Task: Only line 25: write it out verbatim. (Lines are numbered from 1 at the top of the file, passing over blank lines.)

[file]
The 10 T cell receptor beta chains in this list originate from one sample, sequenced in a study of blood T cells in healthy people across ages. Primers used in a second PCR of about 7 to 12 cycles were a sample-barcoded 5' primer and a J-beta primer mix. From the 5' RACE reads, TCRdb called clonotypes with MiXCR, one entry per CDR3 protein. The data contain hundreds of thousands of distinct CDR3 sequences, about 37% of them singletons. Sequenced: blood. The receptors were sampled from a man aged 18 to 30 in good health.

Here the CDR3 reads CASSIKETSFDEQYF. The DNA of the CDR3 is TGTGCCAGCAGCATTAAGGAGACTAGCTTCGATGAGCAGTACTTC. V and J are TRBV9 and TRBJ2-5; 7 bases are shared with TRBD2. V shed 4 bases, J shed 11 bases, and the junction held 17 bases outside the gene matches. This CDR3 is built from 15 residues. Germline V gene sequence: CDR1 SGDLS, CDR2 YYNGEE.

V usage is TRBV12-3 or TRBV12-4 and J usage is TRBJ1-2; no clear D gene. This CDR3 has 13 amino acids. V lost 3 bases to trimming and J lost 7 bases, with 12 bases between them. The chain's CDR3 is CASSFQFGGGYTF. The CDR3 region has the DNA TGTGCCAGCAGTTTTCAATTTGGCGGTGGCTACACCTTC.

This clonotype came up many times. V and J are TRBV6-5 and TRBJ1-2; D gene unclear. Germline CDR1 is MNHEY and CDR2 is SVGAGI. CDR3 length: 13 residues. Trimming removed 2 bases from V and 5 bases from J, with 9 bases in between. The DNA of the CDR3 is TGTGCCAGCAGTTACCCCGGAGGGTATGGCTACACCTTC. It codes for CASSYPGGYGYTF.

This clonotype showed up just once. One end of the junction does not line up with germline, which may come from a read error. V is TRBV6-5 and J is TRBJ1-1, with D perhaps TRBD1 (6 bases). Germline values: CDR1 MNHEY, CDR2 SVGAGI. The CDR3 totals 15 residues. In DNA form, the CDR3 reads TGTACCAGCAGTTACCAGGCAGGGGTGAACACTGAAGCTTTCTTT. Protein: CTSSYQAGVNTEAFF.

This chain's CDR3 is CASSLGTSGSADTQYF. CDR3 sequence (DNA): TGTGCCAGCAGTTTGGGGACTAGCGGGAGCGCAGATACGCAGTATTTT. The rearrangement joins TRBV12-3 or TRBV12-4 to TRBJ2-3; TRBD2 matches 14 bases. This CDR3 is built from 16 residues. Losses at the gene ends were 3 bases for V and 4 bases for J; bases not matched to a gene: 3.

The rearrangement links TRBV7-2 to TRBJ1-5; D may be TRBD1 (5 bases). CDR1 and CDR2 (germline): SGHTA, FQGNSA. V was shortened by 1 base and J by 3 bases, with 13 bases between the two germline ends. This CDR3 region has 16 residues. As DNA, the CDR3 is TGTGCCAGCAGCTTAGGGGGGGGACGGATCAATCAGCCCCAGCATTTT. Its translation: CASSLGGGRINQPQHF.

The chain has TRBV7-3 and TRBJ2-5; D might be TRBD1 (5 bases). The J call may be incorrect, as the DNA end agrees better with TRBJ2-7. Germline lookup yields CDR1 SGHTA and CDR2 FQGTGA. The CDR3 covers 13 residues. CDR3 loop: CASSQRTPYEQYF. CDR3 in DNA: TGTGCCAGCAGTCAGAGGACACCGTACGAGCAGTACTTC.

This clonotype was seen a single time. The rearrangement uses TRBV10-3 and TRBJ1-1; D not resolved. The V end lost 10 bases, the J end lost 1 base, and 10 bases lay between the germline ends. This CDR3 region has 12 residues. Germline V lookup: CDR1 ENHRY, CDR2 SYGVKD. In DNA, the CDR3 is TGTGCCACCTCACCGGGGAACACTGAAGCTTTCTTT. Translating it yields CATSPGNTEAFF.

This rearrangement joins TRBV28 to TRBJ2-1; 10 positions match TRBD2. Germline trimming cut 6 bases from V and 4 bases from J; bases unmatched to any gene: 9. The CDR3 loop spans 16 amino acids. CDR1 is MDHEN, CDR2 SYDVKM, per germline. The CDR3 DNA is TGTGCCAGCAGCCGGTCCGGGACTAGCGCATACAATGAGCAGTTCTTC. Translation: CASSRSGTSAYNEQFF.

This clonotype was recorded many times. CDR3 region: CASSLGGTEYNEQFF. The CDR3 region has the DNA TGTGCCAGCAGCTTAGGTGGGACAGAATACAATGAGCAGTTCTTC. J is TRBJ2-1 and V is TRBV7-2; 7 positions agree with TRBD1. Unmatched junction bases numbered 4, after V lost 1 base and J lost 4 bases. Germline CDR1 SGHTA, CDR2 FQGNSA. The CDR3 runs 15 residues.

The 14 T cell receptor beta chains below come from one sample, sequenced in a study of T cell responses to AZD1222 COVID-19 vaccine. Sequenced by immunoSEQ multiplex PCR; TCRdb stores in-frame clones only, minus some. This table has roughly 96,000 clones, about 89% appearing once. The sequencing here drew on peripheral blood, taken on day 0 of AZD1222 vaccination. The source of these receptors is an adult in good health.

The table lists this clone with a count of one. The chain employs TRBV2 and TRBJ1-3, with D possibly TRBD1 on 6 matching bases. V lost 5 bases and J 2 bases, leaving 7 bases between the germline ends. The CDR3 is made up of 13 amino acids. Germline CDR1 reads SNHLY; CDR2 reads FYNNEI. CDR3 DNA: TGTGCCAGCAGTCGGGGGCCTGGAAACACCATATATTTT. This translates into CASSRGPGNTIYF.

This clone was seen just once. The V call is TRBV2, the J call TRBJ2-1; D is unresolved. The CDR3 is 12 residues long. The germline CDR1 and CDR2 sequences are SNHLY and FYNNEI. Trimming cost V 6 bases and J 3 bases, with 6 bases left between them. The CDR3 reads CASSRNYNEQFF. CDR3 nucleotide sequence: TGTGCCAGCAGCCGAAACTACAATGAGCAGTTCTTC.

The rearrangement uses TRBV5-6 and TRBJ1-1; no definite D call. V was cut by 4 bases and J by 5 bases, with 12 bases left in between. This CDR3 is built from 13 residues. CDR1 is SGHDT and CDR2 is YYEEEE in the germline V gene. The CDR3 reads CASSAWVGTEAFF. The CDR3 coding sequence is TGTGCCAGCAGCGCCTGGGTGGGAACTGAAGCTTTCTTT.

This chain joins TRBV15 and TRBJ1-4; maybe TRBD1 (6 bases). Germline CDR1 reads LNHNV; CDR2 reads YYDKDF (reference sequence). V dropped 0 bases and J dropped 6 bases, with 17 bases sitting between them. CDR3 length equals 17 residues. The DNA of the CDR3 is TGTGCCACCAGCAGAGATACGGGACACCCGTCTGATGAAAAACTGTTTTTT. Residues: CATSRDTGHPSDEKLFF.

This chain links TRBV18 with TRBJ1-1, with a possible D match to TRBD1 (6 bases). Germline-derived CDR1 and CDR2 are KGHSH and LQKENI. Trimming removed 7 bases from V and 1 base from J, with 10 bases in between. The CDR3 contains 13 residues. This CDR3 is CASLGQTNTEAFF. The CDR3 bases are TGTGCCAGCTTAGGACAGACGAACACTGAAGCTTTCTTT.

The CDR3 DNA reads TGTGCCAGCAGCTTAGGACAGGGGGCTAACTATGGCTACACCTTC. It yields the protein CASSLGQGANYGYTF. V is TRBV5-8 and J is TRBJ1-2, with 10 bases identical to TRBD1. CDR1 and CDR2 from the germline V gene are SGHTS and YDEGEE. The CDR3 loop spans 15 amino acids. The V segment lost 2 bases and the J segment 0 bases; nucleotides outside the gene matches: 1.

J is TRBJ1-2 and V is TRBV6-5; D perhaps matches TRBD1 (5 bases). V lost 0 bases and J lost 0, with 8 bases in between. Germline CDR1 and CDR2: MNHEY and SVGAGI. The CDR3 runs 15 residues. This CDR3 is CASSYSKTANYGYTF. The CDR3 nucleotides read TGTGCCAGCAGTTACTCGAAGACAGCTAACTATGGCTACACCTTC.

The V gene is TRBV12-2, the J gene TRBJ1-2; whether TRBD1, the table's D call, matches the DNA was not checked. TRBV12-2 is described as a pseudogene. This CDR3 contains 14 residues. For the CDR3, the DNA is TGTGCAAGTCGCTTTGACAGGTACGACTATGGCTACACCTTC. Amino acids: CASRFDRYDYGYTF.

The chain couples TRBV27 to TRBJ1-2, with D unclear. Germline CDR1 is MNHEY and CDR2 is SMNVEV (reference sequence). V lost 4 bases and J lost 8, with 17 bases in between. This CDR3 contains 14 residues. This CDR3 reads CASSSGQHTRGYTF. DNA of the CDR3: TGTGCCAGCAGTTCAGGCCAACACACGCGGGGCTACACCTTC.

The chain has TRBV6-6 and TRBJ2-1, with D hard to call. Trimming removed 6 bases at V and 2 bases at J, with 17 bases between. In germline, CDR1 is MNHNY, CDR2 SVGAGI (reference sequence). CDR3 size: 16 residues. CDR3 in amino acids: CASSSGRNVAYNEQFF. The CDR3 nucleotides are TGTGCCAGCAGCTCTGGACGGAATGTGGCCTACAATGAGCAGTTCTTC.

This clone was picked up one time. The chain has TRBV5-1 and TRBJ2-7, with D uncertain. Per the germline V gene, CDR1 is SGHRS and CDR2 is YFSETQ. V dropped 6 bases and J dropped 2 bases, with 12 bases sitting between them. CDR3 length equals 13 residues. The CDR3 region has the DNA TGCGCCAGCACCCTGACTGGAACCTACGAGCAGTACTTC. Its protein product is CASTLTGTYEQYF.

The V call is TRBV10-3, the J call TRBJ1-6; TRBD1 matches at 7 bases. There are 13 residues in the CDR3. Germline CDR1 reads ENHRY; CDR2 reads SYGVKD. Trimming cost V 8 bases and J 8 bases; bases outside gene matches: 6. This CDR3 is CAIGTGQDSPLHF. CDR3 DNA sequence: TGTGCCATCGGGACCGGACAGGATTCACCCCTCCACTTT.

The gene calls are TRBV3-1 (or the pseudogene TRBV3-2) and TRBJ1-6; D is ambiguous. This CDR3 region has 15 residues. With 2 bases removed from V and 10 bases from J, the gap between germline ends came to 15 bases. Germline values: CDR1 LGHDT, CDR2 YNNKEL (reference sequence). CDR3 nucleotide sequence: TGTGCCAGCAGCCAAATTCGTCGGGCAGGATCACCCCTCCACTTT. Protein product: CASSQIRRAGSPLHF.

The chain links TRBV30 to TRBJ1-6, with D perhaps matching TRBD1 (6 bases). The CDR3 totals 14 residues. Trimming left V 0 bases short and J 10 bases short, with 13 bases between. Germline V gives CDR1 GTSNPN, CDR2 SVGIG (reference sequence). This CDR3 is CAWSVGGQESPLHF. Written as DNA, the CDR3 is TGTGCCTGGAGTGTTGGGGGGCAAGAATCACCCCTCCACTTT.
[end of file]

The gene calls are TRBV3-1 (or the pseudogene TRBV3-2) and TRBJ1-6; D is ambiguous. This CDR3 region has 15 residues. With 2 bases removed from V and 10 bases from J, the gap between germline ends came to 15 bases. Germline values: CDR1 LGHDT, CDR2 YNNKEL (reference sequence). CDR3 nucleotide sequence: TGTGCCAGCAGCCAAATTCGTCGGGCAGGATCACCCCTCCACTTT. Protein product: CASSQIRRAGSPLHF.